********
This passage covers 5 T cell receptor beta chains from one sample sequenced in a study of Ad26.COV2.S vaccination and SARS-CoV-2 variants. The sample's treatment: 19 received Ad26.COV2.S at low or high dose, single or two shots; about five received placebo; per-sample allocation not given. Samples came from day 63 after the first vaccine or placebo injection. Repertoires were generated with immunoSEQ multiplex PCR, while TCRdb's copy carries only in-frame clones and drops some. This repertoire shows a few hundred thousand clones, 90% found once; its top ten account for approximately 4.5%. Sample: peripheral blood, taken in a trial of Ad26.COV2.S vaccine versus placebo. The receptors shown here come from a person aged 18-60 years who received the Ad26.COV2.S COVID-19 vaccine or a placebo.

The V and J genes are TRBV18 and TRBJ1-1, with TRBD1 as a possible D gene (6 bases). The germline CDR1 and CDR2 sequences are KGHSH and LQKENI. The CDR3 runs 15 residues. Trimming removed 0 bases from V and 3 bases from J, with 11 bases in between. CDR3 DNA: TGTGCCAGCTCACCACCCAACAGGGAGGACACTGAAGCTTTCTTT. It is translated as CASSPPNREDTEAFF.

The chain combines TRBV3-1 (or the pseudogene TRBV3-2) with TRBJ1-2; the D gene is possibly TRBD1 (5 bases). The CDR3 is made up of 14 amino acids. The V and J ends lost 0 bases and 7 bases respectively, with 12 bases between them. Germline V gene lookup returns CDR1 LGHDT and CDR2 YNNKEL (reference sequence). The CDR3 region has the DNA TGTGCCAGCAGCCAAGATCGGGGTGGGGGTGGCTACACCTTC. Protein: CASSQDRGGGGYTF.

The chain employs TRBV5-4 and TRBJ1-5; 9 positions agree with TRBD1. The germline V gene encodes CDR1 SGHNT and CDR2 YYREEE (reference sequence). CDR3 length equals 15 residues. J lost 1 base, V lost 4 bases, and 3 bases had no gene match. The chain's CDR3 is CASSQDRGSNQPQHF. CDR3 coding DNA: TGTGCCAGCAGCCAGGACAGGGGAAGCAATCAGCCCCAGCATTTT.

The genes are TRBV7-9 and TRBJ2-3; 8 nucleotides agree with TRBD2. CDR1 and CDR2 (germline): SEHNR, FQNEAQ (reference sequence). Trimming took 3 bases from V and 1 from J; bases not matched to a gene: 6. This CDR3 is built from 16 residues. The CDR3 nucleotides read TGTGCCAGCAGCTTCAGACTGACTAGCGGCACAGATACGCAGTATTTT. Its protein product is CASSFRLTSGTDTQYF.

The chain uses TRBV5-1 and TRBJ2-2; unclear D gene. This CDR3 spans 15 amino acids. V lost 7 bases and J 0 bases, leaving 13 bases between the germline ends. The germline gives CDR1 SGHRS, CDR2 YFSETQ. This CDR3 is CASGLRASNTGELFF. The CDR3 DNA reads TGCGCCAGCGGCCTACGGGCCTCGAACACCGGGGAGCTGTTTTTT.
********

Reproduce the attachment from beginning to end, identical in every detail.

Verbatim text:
This passage covers 5 T cell receptor beta chains from one sample sequenced in a study of Ad26.COV2.S vaccination and SARS-CoV-2 variants. The sample's treatment: 19 received Ad26.COV2.S at low or high dose, single or two shots; about five received placebo; per-sample allocation not given. Samples came from day 63 after the first vaccine or placebo injection. Repertoires were generated with immunoSEQ multiplex PCR, while TCRdb's copy carries only in-frame clones and drops some. This repertoire shows a few hundred thousand clones, 90% found once; its top ten account for approximately 4.5%. Sample: peripheral blood, taken in a trial of Ad26.COV2.S vaccine versus placebo. The receptors shown here come from a person aged 18-60 years who received the Ad26.COV2.S COVID-19 vaccine or a placebo.

The V and J genes are TRBV18 and TRBJ1-1, with TRBD1 as a possible D gene (6 bases). The germline CDR1 and CDR2 sequences are KGHSH and LQKENI. The CDR3 runs 15 residues. Trimming removed 0 bases from V and 3 bases from J, with 11 bases in between. CDR3 DNA: TGTGCCAGCTCACCACCCAACAGGGAGGACACTGAAGCTTTCTTT. It is translated as CASSPPNREDTEAFF.

The chain combines TRBV3-1 (or the pseudogene TRBV3-2) with TRBJ1-2; the D gene is possibly TRBD1 (5 bases). The CDR3 is made up of 14 amino acids. The V and J ends lost 0 bases and 7 bases respectively, with 12 bases between them. Germline V gene lookup returns CDR1 LGHDT and CDR2 YNNKEL (reference sequence). The CDR3 region has the DNA TGTGCCAGCAGCCAAGATCGGGGTGGGGGTGGCTACACCTTC. Protein: CASSQDRGGGGYTF.

The chain employs TRBV5-4 and TRBJ1-5; 9 positions agree with TRBD1. The germline V gene encodes CDR1 SGHNT and CDR2 YYREEE (reference sequence). CDR3 length equals 15 residues. J lost 1 base, V lost 4 bases, and 3 bases had no gene match. The chain's CDR3 is CASSQDRGSNQPQHF. CDR3 coding DNA: TGTGCCAGCAGCCAGGACAGGGGAAGCAATCAGCCCCAGCATTTT.

The genes are TRBV7-9 and TRBJ2-3; 8 nucleotides agree with TRBD2. CDR1 and CDR2 (germline): SEHNR, FQNEAQ (reference sequence). Trimming took 3 bases from V and 1 from J; bases not matched to a gene: 6. This CDR3 is built from 16 residues. The CDR3 nucleotides read TGTGCCAGCAGCTTCAGACTGACTAGCGGCACAGATACGCAGTATTTT. Its protein product is CASSFRLTSGTDTQYF.

The chain uses TRBV5-1 and TRBJ2-2; unclear D gene. This CDR3 spans 15 amino acids. V lost 7 bases and J 0 bases, leaving 13 bases between the germline ends. The germline gives CDR1 SGHRS, CDR2 YFSETQ. This CDR3 is CASGLRASNTGELFF. The CDR3 DNA reads TGCGCCAGCGGCCTACGGGCCTCGAACACCGGGGAGCTGTTTTTT.